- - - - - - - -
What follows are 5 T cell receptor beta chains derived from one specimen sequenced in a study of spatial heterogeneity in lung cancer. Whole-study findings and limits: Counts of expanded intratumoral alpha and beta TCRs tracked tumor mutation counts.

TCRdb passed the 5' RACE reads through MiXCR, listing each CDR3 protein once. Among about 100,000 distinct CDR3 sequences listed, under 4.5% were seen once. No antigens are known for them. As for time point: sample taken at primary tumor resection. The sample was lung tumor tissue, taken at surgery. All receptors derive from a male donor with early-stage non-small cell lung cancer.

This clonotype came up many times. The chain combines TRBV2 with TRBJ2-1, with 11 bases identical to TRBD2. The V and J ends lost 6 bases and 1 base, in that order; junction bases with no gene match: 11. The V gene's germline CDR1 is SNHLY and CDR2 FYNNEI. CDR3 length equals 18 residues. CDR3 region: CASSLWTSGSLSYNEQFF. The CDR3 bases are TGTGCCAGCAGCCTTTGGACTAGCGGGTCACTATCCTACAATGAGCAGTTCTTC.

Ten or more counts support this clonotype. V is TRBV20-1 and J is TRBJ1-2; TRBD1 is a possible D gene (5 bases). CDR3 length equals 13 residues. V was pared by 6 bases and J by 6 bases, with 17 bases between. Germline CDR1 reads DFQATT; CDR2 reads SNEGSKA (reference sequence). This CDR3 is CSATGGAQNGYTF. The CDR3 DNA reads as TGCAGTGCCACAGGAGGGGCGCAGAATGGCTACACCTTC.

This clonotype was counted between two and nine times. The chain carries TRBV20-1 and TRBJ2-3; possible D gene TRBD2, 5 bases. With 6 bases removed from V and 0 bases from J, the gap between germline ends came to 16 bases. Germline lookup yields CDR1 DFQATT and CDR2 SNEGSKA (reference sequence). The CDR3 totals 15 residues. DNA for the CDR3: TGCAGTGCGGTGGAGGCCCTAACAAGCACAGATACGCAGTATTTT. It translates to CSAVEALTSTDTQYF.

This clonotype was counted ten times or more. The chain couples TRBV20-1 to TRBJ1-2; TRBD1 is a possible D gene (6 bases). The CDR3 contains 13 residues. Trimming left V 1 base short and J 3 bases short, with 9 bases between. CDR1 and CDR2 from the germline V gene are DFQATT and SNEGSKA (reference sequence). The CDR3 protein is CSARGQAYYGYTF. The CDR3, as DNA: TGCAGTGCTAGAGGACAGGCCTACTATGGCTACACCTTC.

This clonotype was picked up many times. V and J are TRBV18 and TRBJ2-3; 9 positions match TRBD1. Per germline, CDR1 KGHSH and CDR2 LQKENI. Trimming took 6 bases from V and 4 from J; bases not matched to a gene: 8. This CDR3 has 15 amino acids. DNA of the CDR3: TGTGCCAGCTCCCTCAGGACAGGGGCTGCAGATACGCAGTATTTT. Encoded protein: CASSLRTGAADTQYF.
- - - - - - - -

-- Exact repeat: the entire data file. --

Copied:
What follows are 5 T cell receptor beta chains derived from one specimen sequenced in a study of spatial heterogeneity in lung cancer. Whole-study findings and limits: Counts of expanded intratumoral alpha and beta TCRs tracked tumor mutation counts.

TCRdb passed the 5' RACE reads through MiXCR, listing each CDR3 protein once. Among about 100,000 distinct CDR3 sequences listed, under 4.5% were seen once. No antigens are known for them. As for time point: sample taken at primary tumor resection. The sample was lung tumor tissue, taken at surgery. All receptors derive from a male donor with early-stage non-small cell lung cancer.

This clonotype came up many times. The chain combines TRBV2 with TRBJ2-1, with 11 bases identical to TRBD2. The V and J ends lost 6 bases and 1 base, in that order; junction bases with no gene match: 11. The V gene's germline CDR1 is SNHLY and CDR2 FYNNEI. CDR3 length equals 18 residues. CDR3 region: CASSLWTSGSLSYNEQFF. The CDR3 bases are TGTGCCAGCAGCCTTTGGACTAGCGGGTCACTATCCTACAATGAGCAGTTCTTC.

Ten or more counts support this clonotype. V is TRBV20-1 and J is TRBJ1-2; TRBD1 is a possible D gene (5 bases). CDR3 length equals 13 residues. V was pared by 6 bases and J by 6 bases, with 17 bases between. Germline CDR1 reads DFQATT; CDR2 reads SNEGSKA (reference sequence). This CDR3 is CSATGGAQNGYTF. The CDR3 DNA reads as TGCAGTGCCACAGGAGGGGCGCAGAATGGCTACACCTTC.

This clonotype was counted between two and nine times. The chain carries TRBV20-1 and TRBJ2-3; possible D gene TRBD2, 5 bases. With 6 bases removed from V and 0 bases from J, the gap between germline ends came to 16 bases. Germline lookup yields CDR1 DFQATT and CDR2 SNEGSKA (reference sequence). The CDR3 totals 15 residues. DNA for the CDR3: TGCAGTGCGGTGGAGGCCCTAACAAGCACAGATACGCAGTATTTT. It translates to CSAVEALTSTDTQYF.

This clonotype was counted ten times or more. The chain couples TRBV20-1 to TRBJ1-2; TRBD1 is a possible D gene (6 bases). The CDR3 contains 13 residues. Trimming left V 1 base short and J 3 bases short, with 9 bases between. CDR1 and CDR2 from the germline V gene are DFQATT and SNEGSKA (reference sequence). The CDR3 protein is CSARGQAYYGYTF. The CDR3, as DNA: TGCAGTGCTAGAGGACAGGCCTACTATGGCTACACCTTC.

This clonotype was picked up many times. V and J are TRBV18 and TRBJ2-3; 9 positions match TRBD1. Per germline, CDR1 KGHSH and CDR2 LQKENI. Trimming took 6 bases from V and 4 from J; bases not matched to a gene: 8. This CDR3 has 15 amino acids. DNA of the CDR3: TGTGCCAGCTCCCTCAGGACAGGGGCTGCAGATACGCAGTATTTT. Encoded protein: CASSLRTGAADTQYF.